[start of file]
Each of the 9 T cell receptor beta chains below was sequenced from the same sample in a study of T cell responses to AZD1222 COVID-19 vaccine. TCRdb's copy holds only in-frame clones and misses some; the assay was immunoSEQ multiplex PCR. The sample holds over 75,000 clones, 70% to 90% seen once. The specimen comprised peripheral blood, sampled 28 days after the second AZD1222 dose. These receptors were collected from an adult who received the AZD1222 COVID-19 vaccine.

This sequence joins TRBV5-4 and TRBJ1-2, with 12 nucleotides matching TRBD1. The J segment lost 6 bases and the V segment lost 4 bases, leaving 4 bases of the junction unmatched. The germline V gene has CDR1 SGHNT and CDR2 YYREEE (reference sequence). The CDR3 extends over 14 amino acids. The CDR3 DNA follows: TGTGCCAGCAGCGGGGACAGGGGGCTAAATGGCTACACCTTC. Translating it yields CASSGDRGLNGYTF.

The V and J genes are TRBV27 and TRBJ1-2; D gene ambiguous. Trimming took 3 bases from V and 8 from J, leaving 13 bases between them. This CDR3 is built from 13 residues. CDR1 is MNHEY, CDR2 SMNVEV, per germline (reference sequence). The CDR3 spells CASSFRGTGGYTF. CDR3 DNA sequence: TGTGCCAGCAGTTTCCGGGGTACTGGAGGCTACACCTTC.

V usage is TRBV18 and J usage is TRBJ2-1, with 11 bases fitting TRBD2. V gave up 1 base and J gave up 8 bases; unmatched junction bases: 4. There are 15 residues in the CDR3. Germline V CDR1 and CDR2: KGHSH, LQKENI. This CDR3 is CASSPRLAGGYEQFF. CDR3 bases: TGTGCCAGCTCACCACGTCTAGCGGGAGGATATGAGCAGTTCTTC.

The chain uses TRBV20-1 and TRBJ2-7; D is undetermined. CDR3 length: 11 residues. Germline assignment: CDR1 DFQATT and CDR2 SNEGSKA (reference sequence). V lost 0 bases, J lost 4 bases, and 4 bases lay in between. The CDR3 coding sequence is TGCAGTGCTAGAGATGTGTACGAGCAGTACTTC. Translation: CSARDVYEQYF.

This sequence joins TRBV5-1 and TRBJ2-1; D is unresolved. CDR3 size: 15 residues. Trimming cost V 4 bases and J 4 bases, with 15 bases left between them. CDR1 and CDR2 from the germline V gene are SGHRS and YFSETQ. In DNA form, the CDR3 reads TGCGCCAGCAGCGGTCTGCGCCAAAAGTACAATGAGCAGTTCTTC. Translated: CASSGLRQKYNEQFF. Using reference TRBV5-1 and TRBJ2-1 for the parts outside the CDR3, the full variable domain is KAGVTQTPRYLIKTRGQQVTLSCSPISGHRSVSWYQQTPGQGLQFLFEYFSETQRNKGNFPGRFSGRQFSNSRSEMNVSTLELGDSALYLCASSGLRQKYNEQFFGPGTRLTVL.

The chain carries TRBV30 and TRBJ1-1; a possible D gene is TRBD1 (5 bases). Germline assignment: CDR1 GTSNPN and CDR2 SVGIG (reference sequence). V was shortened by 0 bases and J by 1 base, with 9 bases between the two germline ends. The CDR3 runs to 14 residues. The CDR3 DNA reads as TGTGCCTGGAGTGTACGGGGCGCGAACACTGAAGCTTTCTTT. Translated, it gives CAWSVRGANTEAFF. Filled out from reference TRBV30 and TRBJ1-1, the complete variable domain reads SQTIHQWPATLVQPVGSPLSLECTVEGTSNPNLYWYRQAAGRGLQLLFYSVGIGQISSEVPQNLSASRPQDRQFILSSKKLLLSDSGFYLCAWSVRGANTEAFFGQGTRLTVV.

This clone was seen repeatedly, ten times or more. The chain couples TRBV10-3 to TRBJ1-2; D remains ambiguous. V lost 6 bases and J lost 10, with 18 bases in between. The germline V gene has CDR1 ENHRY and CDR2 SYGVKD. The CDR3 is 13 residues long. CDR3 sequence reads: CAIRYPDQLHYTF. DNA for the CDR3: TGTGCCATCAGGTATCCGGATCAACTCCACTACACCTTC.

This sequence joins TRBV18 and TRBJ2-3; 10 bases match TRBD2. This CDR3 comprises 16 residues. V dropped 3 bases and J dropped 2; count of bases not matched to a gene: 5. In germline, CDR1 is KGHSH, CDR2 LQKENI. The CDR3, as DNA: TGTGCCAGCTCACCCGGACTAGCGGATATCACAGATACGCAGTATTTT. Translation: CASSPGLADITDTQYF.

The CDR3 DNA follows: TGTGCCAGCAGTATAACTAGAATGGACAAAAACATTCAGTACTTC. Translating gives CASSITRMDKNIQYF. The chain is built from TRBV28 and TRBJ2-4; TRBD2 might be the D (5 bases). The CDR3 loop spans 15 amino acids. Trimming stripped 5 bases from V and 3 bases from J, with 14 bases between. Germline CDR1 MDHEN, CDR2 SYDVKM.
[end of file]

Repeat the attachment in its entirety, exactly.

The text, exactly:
Each of the 9 T cell receptor beta chains below was sequenced from the same sample in a study of T cell responses to AZD1222 COVID-19 vaccine. TCRdb's copy holds only in-frame clones and misses some; the assay was immunoSEQ multiplex PCR. The sample holds over 75,000 clones, 70% to 90% seen once. The specimen comprised peripheral blood, sampled 28 days after the second AZD1222 dose. These receptors were collected from an adult who received the AZD1222 COVID-19 vaccine.

This sequence joins TRBV5-4 and TRBJ1-2, with 12 nucleotides matching TRBD1. The J segment lost 6 bases and the V segment lost 4 bases, leaving 4 bases of the junction unmatched. The germline V gene has CDR1 SGHNT and CDR2 YYREEE (reference sequence). The CDR3 extends over 14 amino acids. The CDR3 DNA follows: TGTGCCAGCAGCGGGGACAGGGGGCTAAATGGCTACACCTTC. Translating it yields CASSGDRGLNGYTF.

The V and J genes are TRBV27 and TRBJ1-2; D gene ambiguous. Trimming took 3 bases from V and 8 from J, leaving 13 bases between them. This CDR3 is built from 13 residues. CDR1 is MNHEY, CDR2 SMNVEV, per germline (reference sequence). The CDR3 spells CASSFRGTGGYTF. CDR3 DNA sequence: TGTGCCAGCAGTTTCCGGGGTACTGGAGGCTACACCTTC.

V usage is TRBV18 and J usage is TRBJ2-1, with 11 bases fitting TRBD2. V gave up 1 base and J gave up 8 bases; unmatched junction bases: 4. There are 15 residues in the CDR3. Germline V CDR1 and CDR2: KGHSH, LQKENI. This CDR3 is CASSPRLAGGYEQFF. CDR3 bases: TGTGCCAGCTCACCACGTCTAGCGGGAGGATATGAGCAGTTCTTC.

The chain uses TRBV20-1 and TRBJ2-7; D is undetermined. CDR3 length: 11 residues. Germline assignment: CDR1 DFQATT and CDR2 SNEGSKA (reference sequence). V lost 0 bases, J lost 4 bases, and 4 bases lay in between. The CDR3 coding sequence is TGCAGTGCTAGAGATGTGTACGAGCAGTACTTC. Translation: CSARDVYEQYF.

This sequence joins TRBV5-1 and TRBJ2-1; D is unresolved. CDR3 size: 15 residues. Trimming cost V 4 bases and J 4 bases, with 15 bases left between them. CDR1 and CDR2 from the germline V gene are SGHRS and YFSETQ. In DNA form, the CDR3 reads TGCGCCAGCAGCGGTCTGCGCCAAAAGTACAATGAGCAGTTCTTC. Translated: CASSGLRQKYNEQFF. Using reference TRBV5-1 and TRBJ2-1 for the parts outside the CDR3, the full variable domain is KAGVTQTPRYLIKTRGQQVTLSCSPISGHRSVSWYQQTPGQGLQFLFEYFSETQRNKGNFPGRFSGRQFSNSRSEMNVSTLELGDSALYLCASSGLRQKYNEQFFGPGTRLTVL.

The chain carries TRBV30 and TRBJ1-1; a possible D gene is TRBD1 (5 bases). Germline assignment: CDR1 GTSNPN and CDR2 SVGIG (reference sequence). V was shortened by 0 bases and J by 1 base, with 9 bases between the two germline ends. The CDR3 runs to 14 residues. The CDR3 DNA reads as TGTGCCTGGAGTGTACGGGGCGCGAACACTGAAGCTTTCTTT. Translated, it gives CAWSVRGANTEAFF. Filled out from reference TRBV30 and TRBJ1-1, the complete variable domain reads SQTIHQWPATLVQPVGSPLSLECTVEGTSNPNLYWYRQAAGRGLQLLFYSVGIGQISSEVPQNLSASRPQDRQFILSSKKLLLSDSGFYLCAWSVRGANTEAFFGQGTRLTVV.

This clone was seen repeatedly, ten times or more. The chain couples TRBV10-3 to TRBJ1-2; D remains ambiguous. V lost 6 bases and J lost 10, with 18 bases in between. The germline V gene has CDR1 ENHRY and CDR2 SYGVKD. The CDR3 is 13 residues long. CDR3 sequence reads: CAIRYPDQLHYTF. DNA for the CDR3: TGTGCCATCAGGTATCCGGATCAACTCCACTACACCTTC.

This sequence joins TRBV18 and TRBJ2-3; 10 bases match TRBD2. This CDR3 comprises 16 residues. V dropped 3 bases and J dropped 2; count of bases not matched to a gene: 5. In germline, CDR1 is KGHSH, CDR2 LQKENI. The CDR3, as DNA: TGTGCCAGCTCACCCGGACTAGCGGATATCACAGATACGCAGTATTTT. Translation: CASSPGLADITDTQYF.

The CDR3 DNA follows: TGTGCCAGCAGTATAACTAGAATGGACAAAAACATTCAGTACTTC. Translating gives CASSITRMDKNIQYF. The chain is built from TRBV28 and TRBJ2-4; TRBD2 might be the D (5 bases). The CDR3 loop spans 15 amino acids. Trimming stripped 5 bases from V and 3 bases from J, with 14 bases between. Germline CDR1 MDHEN, CDR2 SYDVKM.